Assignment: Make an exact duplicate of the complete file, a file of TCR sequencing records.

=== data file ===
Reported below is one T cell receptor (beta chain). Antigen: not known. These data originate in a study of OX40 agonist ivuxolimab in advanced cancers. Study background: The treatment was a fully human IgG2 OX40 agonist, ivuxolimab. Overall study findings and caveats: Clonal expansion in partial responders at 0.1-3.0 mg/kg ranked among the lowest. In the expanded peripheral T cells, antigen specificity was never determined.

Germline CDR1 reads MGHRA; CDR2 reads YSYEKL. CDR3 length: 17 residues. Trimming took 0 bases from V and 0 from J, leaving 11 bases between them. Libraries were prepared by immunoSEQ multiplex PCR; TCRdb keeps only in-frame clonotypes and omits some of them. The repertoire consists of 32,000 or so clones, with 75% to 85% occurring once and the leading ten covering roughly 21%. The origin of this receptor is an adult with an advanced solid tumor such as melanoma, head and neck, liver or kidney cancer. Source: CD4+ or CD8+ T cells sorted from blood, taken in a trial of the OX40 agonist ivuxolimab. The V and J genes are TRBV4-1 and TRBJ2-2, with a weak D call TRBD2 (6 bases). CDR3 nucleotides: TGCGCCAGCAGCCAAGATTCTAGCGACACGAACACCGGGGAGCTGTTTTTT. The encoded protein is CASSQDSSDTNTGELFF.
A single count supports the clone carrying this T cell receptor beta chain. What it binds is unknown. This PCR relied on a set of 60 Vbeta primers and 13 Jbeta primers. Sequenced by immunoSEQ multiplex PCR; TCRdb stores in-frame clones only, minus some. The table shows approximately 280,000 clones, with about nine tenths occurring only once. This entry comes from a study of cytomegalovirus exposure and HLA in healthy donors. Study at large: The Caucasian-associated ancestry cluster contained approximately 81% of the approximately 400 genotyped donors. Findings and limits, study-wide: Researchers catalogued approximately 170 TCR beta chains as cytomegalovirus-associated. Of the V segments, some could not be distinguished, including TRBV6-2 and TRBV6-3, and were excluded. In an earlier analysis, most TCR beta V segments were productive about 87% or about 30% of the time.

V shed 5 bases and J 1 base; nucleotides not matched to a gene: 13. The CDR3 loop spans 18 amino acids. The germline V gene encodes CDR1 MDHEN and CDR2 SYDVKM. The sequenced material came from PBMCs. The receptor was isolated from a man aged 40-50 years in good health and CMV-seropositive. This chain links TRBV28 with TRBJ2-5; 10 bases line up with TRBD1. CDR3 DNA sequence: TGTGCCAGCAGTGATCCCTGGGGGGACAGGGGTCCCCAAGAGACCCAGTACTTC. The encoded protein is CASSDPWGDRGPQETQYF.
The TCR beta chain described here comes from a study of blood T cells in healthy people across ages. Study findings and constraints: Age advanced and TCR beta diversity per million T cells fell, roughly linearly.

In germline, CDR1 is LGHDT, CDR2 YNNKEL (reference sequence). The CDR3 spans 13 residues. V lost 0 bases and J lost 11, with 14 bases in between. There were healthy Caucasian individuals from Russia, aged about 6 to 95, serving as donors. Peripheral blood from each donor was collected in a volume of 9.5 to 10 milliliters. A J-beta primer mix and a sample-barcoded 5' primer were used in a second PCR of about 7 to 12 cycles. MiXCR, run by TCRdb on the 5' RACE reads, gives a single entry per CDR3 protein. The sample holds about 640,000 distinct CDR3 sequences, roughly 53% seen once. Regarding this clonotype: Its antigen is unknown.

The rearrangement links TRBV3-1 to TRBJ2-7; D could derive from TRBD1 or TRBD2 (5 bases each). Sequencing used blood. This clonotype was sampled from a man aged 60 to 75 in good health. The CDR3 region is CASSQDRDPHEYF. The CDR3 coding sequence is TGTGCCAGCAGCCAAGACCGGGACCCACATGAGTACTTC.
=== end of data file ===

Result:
Reported below is one T cell receptor (beta chain). Antigen: not known. These data originate in a study of OX40 agonist ivuxolimab in advanced cancers. Study background: The treatment was a fully human IgG2 OX40 agonist, ivuxolimab. Overall study findings and caveats: Clonal expansion in partial responders at 0.1-3.0 mg/kg ranked among the lowest. In the expanded peripheral T cells, antigen specificity was never determined.

Germline CDR1 reads MGHRA; CDR2 reads YSYEKL. CDR3 length: 17 residues. Trimming took 0 bases from V and 0 from J, leaving 11 bases between them. Libraries were prepared by immunoSEQ multiplex PCR; TCRdb keeps only in-frame clonotypes and omits some of them. The repertoire consists of 32,000 or so clones, with 75% to 85% occurring once and the leading ten covering roughly 21%. The origin of this receptor is an adult with an advanced solid tumor such as melanoma, head and neck, liver or kidney cancer. Source: CD4+ or CD8+ T cells sorted from blood, taken in a trial of the OX40 agonist ivuxolimab. The V and J genes are TRBV4-1 and TRBJ2-2, with a weak D call TRBD2 (6 bases). CDR3 nucleotides: TGCGCCAGCAGCCAAGATTCTAGCGACACGAACACCGGGGAGCTGTTTTTT. The encoded protein is CASSQDSSDTNTGELFF.
A single count supports the clone carrying this T cell receptor beta chain. What it binds is unknown. This PCR relied on a set of 60 Vbeta primers and 13 Jbeta primers. Sequenced by immunoSEQ multiplex PCR; TCRdb stores in-frame clones only, minus some. The table shows approximately 280,000 clones, with about nine tenths occurring only once. This entry comes from a study of cytomegalovirus exposure and HLA in healthy donors. Study at large: The Caucasian-associated ancestry cluster contained approximately 81% of the approximately 400 genotyped donors. Findings and limits, study-wide: Researchers catalogued approximately 170 TCR beta chains as cytomegalovirus-associated. Of the V segments, some could not be distinguished, including TRBV6-2 and TRBV6-3, and were excluded. In an earlier analysis, most TCR beta V segments were productive about 87% or about 30% of the time.

V shed 5 bases and J 1 base; nucleotides not matched to a gene: 13. The CDR3 loop spans 18 amino acids. The germline V gene encodes CDR1 MDHEN and CDR2 SYDVKM. The sequenced material came from PBMCs. The receptor was isolated from a man aged 40-50 years in good health and CMV-seropositive. This chain links TRBV28 with TRBJ2-5; 10 bases line up with TRBD1. CDR3 DNA sequence: TGTGCCAGCAGTGATCCCTGGGGGGACAGGGGTCCCCAAGAGACCCAGTACTTC. The encoded protein is CASSDPWGDRGPQETQYF.
The TCR beta chain described here comes from a study of blood T cells in healthy people across ages. Study findings and constraints: Age advanced and TCR beta diversity per million T cells fell, roughly linearly.

In germline, CDR1 is LGHDT, CDR2 YNNKEL (reference sequence). The CDR3 spans 13 residues. V lost 0 bases and J lost 11, with 14 bases in between. There were healthy Caucasian individuals from Russia, aged about 6 to 95, serving as donors. Peripheral blood from each donor was collected in a volume of 9.5 to 10 milliliters. A J-beta primer mix and a sample-barcoded 5' primer were used in a second PCR of about 7 to 12 cycles. MiXCR, run by TCRdb on the 5' RACE reads, gives a single entry per CDR3 protein. The sample holds about 640,000 distinct CDR3 sequences, roughly 53% seen once. Regarding this clonotype: Its antigen is unknown.

The rearrangement links TRBV3-1 to TRBJ2-7; D could derive from TRBD1 or TRBD2 (5 bases each). Sequencing used blood. This clonotype was sampled from a man aged 60 to 75 in good health. The CDR3 region is CASSQDRDPHEYF. The CDR3 coding sequence is TGTGCCAGCAGCCAAGACCGGGACCCACATGAGTACTTC.